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April 16, 2010
Optimizing Press Releases for the Web

Preparing a press release for display on the Web is an art form in itself. It's known as optimizing a press release for Web circulation. Properly done, an optimized press release can be as effective as a Web page in gaining attention and SEO rankings. 

Many of you already know that. You may not be fully mindful, though, of what the market expects in optimizing releases. Michelle M. Wiemandy, director of marketing for Southeast Media, provides such an overview in the current issue of Website Magazine.

Paying too much attention to keywords, or not having all the right keywords, can make an online release stilted and a turnoff. But producing a good Web release is still a technical process, Wiemandy advises.

"Optimization techniques include adding technical elements to your website and seasoning the copy with keywords," she said. "Including photos and other graphical elements not only creates interest but also grows traffic when using captions and naming pictures in a keyword-friendly convention."

"In addition, adding keywords to anchor text links, along with embedding audio and/or video features in releases is helpful."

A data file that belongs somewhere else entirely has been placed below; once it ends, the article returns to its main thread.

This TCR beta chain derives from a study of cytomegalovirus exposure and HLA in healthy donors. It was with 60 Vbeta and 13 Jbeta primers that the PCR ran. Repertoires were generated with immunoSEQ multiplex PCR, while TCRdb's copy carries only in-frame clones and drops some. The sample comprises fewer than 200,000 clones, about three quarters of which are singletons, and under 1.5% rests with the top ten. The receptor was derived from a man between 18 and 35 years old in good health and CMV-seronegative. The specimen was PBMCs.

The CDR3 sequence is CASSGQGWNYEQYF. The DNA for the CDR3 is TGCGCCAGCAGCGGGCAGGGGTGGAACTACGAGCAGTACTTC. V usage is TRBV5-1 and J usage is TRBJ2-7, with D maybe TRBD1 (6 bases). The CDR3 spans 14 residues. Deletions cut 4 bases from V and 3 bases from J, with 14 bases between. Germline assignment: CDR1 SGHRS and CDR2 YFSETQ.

Like other many other PR skills, optimization is something most of us can do, once we get the hang of it. For the first few times around, it's best to have seasoned assistance. Also, to sense what the competition might be, Wiemandy quotes Joan Stewart, president of The Publicity Hound, on questions asked of optimizers:

  • Does your price include keyword research?
  • What is the fee for writing, and is there a separate fee for online distribution?
  • Is there an additional fee for sending the release to targeted media outlets and bloggers?
  • How many revisions does the price include?
  • What’s your turnaround time?
  • What clients have hired you to write press releases and what are their phone numbers?
  • Can you tell me about success stories those clients have had as a result of releases you wrote for them? (If they tell you, call those clients yourself and ask for a reference.)
  • Were they satisfied with the release? If not, why not? If yes, what happened as a result of the release?
  • What is the fee? (Most reliable services charge $150 and higher for writing a press release.)

All in all, a useful positioning piece for a key PR skill for these Web-centric times. 


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Doug Bedell has a background in journalism and PR and is the owner of Resource Relations LLC in Central PA, focusing on organizational and crisis communication. He’s the community manager of SimplyFair.net, a social network on fairness. On the Web, Doug’s at www.ResourceRelations.com. On Twitter, he’s @DougBeetle.
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